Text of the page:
To teach resilience, hold the automatic reassurance

If you're too quick to jump in and comfort your children when they don't do well, you may miss the chance to teach an important life lesson.
YouTube video

“I’m bad at soccer,” your child says after a particularly dreary game. As a parent, you’re likely tempted to reassure your child and say, “No, honey, you’re a great soccer player!” It’s important to support your child, says psychologist Madeline Levine, but parents can also consider a more thoughtful response. Listen carefully to what your child is saying before you respond. It’s also important to model that things don’t always go well — and to show your children how to resolve letdowns and failures.

Video transcript

“First of all, we have to not jump right in. ‘Oh honey, no, you’re really smart,’ you know, or ‘Yeah, maybe today was bad but you’re a great soccer player.’ Maybe they’re not a great soccer player. Maybe they’re reflecting a reality that they are struggling to come to terms with; maybe soccer isn’t their thing. Maybe the C minus in whatever math is, says, you know, math is not going to be their thing. Or it may not. Or it may be, you know, incidental. I think you always pull for what we call ‘affect’ — in psychology — you pull for the feelings. ‘How do you feel about that?’ ‘Well, I feel terrible.’ ‘Well, why do you feel so terrible about it?’ So you don’t talk at them — you talk with them. You’re trying to find out what their feeling is. And I always had this thing that a good dinner conversation was, when the parent — when I — talked about things that were tough for me. Because, remember, kids are little and you look omnipotent to them, like you can do everything right. And so I really made it a practice to talk to my kids about, ‘Oh, you know, I needed this suit.’ I mean little things, you know, ‘I needed this suit, and it wasn’t ready at the cleaner’ — how to handle it. The kinds of day-to-day frustrations and challenges that you run into is kind of like, let your kid know that this is part of life. And let them see the process by which you solve it, because that’s what they’re going to need to be able to do themselves.”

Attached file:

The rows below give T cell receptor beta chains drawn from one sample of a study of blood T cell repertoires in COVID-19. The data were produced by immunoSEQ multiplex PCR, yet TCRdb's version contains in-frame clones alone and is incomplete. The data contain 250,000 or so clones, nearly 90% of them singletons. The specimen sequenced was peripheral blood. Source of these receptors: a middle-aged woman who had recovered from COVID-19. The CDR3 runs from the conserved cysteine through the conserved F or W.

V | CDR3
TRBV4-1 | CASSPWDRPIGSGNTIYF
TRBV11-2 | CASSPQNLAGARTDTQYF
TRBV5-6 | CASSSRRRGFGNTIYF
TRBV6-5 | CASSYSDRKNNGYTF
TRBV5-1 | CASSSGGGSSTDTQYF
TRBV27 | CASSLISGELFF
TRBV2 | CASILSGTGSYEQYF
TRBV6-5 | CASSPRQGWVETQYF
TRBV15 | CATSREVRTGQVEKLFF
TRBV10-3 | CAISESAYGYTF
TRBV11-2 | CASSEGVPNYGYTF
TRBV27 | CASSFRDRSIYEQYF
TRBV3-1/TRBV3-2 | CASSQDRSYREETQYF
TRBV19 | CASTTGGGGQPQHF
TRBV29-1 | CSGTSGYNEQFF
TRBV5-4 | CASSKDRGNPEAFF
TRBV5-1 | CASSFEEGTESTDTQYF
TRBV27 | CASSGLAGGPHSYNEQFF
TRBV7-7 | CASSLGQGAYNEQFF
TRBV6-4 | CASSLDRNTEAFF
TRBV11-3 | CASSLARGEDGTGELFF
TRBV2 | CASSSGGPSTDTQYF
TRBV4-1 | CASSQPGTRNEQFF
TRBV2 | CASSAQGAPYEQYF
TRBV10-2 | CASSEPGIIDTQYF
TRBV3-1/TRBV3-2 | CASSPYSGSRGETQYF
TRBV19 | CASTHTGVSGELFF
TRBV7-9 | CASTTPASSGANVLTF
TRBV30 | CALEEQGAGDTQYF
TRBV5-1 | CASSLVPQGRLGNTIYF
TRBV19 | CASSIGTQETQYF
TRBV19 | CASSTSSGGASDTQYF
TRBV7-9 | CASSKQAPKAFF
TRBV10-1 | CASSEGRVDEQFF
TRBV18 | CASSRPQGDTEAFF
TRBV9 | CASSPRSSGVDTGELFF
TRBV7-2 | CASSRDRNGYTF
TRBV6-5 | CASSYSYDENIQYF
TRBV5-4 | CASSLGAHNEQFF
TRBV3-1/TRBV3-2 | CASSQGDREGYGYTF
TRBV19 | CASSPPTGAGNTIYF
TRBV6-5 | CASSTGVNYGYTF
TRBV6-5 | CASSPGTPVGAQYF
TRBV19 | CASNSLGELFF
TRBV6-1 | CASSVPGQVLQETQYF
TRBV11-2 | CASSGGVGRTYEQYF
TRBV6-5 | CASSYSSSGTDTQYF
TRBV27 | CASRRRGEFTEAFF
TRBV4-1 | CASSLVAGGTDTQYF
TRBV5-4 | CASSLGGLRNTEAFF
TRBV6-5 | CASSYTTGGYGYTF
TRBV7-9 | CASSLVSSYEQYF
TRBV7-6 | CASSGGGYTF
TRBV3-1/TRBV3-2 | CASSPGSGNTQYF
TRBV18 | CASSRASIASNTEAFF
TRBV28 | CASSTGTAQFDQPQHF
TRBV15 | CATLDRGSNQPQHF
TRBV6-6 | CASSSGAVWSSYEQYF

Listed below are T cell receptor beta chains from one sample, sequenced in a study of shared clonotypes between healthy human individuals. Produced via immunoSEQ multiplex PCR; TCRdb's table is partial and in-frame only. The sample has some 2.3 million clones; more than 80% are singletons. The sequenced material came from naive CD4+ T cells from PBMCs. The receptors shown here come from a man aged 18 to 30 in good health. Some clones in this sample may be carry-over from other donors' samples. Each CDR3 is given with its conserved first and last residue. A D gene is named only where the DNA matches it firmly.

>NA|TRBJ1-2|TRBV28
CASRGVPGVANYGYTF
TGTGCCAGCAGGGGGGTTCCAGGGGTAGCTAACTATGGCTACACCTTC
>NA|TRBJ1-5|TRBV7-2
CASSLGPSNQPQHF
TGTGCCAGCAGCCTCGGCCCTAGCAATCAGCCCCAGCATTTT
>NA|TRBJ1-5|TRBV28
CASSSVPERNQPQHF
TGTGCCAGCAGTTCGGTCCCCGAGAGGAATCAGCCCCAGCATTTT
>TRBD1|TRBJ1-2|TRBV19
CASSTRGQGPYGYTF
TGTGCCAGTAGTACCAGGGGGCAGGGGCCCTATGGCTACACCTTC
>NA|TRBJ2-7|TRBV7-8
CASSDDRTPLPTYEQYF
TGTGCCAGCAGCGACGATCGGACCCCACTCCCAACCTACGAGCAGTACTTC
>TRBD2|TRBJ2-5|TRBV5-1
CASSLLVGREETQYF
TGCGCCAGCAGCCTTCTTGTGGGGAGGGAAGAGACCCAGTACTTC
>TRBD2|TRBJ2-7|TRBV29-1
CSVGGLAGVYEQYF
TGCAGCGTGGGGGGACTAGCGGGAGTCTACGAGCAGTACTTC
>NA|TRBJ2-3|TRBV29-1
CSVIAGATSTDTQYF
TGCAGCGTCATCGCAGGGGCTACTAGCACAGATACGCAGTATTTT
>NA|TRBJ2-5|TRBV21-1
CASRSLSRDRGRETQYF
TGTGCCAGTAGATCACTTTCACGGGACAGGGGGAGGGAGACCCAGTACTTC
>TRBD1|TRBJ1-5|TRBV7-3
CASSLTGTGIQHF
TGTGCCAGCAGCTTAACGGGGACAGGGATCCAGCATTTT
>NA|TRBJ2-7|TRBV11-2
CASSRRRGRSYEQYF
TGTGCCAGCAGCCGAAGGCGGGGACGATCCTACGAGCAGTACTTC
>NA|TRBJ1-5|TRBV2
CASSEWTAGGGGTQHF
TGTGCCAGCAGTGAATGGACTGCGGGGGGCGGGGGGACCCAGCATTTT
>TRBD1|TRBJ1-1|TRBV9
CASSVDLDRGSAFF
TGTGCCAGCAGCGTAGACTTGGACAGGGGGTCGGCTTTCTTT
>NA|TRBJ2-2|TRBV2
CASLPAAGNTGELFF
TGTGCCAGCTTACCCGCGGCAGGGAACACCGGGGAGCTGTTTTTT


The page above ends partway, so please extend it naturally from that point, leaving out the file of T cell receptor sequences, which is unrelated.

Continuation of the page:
About the author is a national nonprofit with a mission to help every child obtain a high-quality education that values their unique abilities, identities, and aspirations. We believe in the power of research-backed, actionable information to empower parents, family members, and educators to help make this happen. For 25 years, the GreatSchools Editorial Team has been working to make the latest, most important, and most actionable research in education, learning, and child development accessible and actionable for parents through articles, videos, podcasts, hands-on learning resources, email and text messaging programs, and more. Our team consists of journalists, researchers, academics, former teachers and education leaders — most of whom are also dedicated parents and family members — who not only research, fact check, and write or produce this information, but who use it in our daily lives as well. We welcome your feedback at